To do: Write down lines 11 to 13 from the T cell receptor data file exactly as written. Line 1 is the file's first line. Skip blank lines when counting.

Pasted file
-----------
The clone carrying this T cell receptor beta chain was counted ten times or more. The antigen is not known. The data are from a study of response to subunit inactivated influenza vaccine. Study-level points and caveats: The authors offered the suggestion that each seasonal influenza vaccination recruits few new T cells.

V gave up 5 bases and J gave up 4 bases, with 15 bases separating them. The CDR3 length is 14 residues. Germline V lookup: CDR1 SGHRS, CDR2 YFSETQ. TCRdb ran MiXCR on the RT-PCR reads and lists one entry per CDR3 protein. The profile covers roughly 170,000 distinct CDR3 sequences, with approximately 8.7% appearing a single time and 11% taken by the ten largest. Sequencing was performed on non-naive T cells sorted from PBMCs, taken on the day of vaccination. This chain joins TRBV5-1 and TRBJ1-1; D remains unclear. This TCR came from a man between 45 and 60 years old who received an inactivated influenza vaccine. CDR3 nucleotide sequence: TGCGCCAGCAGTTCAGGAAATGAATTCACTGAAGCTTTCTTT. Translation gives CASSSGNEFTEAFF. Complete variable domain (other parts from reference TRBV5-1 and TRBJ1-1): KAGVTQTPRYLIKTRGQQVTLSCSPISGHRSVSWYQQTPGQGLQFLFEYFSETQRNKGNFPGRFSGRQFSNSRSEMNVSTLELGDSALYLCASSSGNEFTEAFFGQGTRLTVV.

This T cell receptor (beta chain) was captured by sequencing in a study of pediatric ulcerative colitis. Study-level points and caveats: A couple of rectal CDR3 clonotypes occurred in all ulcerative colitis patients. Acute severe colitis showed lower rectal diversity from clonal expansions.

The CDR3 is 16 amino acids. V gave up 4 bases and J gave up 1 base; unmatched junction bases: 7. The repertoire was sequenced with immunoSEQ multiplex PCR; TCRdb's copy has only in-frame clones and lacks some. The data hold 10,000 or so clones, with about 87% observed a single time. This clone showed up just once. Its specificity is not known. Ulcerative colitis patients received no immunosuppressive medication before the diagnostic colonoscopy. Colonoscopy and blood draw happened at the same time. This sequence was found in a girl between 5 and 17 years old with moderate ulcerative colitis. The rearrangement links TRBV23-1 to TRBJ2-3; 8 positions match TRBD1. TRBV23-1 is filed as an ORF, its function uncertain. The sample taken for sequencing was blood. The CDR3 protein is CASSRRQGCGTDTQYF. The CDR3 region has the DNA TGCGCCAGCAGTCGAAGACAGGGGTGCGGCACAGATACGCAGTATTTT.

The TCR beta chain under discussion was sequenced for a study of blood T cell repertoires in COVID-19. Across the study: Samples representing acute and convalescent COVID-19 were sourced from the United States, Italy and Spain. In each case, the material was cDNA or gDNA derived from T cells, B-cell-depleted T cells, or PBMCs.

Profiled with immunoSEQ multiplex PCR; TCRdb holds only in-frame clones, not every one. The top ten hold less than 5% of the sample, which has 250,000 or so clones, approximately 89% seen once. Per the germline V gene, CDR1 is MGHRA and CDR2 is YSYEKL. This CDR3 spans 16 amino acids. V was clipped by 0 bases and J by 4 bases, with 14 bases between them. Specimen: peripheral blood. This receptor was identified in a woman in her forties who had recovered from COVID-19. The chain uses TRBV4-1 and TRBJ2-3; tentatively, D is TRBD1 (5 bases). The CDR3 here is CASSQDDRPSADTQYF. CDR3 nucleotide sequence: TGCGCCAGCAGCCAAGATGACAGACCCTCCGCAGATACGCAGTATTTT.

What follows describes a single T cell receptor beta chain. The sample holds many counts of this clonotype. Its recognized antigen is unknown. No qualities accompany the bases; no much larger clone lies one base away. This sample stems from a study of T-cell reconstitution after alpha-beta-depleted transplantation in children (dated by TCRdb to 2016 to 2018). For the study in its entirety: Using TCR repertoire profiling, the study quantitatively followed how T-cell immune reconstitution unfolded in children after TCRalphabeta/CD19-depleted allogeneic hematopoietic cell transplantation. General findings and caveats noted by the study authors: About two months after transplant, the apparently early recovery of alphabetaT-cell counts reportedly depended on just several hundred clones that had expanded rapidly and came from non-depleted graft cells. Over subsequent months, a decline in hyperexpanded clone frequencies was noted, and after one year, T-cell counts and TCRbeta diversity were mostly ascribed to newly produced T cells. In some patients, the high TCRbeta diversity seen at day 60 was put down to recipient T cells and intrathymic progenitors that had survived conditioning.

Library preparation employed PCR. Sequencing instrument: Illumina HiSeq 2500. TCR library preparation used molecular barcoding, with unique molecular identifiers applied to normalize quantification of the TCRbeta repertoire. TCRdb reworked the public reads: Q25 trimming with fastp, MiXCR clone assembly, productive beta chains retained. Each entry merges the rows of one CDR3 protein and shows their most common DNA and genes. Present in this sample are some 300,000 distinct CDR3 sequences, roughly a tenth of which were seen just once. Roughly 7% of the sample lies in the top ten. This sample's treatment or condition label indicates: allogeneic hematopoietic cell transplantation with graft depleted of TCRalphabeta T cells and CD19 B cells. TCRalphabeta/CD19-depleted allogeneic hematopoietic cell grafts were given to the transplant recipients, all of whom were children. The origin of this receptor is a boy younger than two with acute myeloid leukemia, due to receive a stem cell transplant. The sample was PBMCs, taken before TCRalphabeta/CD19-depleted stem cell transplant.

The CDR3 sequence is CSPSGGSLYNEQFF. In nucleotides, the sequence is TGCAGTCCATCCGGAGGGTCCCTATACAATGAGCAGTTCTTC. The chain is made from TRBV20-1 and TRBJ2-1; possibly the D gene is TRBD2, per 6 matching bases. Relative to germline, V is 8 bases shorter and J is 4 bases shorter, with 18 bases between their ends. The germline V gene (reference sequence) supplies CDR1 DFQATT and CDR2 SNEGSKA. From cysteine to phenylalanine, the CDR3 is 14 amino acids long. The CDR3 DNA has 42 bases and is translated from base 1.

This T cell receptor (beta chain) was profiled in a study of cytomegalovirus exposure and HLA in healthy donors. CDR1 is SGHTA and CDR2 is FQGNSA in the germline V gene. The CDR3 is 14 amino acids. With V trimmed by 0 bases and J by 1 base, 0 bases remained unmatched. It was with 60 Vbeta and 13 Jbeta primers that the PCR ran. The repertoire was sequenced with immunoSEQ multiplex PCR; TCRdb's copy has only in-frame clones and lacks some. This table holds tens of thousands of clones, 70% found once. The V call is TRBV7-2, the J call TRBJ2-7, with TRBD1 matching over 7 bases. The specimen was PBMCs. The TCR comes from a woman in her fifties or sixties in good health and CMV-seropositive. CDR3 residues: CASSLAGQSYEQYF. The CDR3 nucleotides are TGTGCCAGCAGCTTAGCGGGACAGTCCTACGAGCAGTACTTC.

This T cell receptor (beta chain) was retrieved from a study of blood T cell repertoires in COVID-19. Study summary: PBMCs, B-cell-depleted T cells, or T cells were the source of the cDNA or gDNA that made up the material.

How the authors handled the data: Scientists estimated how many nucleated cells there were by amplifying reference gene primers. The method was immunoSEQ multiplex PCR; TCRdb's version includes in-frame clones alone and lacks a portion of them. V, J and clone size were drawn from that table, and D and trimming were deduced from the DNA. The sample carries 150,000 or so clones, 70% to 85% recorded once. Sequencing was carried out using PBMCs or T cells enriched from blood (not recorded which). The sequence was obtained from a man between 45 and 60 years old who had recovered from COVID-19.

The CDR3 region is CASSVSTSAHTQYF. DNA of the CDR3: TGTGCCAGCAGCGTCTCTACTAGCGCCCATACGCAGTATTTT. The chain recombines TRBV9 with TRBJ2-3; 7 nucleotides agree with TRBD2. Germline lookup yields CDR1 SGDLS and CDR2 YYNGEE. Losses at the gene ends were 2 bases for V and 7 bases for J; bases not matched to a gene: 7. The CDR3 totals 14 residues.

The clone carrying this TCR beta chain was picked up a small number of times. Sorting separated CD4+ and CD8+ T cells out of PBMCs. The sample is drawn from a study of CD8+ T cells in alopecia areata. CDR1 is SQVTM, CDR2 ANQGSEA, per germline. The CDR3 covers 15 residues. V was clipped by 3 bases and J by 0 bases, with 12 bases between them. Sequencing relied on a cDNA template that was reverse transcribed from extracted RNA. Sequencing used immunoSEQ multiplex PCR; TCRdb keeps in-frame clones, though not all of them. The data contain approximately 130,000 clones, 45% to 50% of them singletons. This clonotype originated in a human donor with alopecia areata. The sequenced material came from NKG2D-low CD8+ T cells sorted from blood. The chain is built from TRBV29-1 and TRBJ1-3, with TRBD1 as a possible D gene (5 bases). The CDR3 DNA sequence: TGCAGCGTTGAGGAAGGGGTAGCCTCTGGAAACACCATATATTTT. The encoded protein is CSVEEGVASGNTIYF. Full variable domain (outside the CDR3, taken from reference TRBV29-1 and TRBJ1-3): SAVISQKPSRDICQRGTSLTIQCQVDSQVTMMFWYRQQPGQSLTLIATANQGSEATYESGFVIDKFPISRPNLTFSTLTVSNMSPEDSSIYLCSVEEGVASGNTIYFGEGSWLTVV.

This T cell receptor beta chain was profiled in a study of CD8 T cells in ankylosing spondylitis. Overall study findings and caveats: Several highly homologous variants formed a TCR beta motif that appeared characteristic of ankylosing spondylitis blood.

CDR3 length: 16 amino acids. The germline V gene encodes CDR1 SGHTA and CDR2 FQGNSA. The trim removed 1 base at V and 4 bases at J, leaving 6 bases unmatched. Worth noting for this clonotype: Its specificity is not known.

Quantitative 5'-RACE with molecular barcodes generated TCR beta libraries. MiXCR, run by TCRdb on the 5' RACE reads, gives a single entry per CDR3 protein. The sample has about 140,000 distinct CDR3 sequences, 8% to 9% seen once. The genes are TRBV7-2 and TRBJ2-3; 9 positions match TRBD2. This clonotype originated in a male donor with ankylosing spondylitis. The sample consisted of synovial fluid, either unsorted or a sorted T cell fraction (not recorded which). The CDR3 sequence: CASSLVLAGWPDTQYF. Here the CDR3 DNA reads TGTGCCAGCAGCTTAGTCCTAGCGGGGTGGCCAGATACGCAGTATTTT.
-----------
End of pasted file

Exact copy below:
This T cell receptor (beta chain) was retrieved from a study of blood T cell repertoires in COVID-19. Study summary: PBMCs, B-cell-depleted T cells, or T cells were the source of the cDNA or gDNA that made up the material.

How the authors handled the data: Scientists estimated how many nucleated cells there were by amplifying reference gene primers. The method was immunoSEQ multiplex PCR; TCRdb's version includes in-frame clones alone and lacks a portion of them. V, J and clone size were drawn from that table, and D and trimming were deduced from the DNA. The sample carries 150,000 or so clones, 70% to 85% recorded once. Sequencing was carried out using PBMCs or T cells enriched from blood (not recorded which). The sequence was obtained from a man between 45 and 60 years old who had recovered from COVID-19.

The CDR3 region is CASSVSTSAHTQYF. DNA of the CDR3: TGTGCCAGCAGCGTCTCTACTAGCGCCCATACGCAGTATTTT. The chain recombines TRBV9 with TRBJ2-3; 7 nucleotides agree with TRBD2. Germline lookup yields CDR1 SGDLS and CDR2 YYNGEE. Losses at the gene ends were 2 bases for V and 7 bases for J; bases not matched to a gene: 7. The CDR3 totals 14 residues.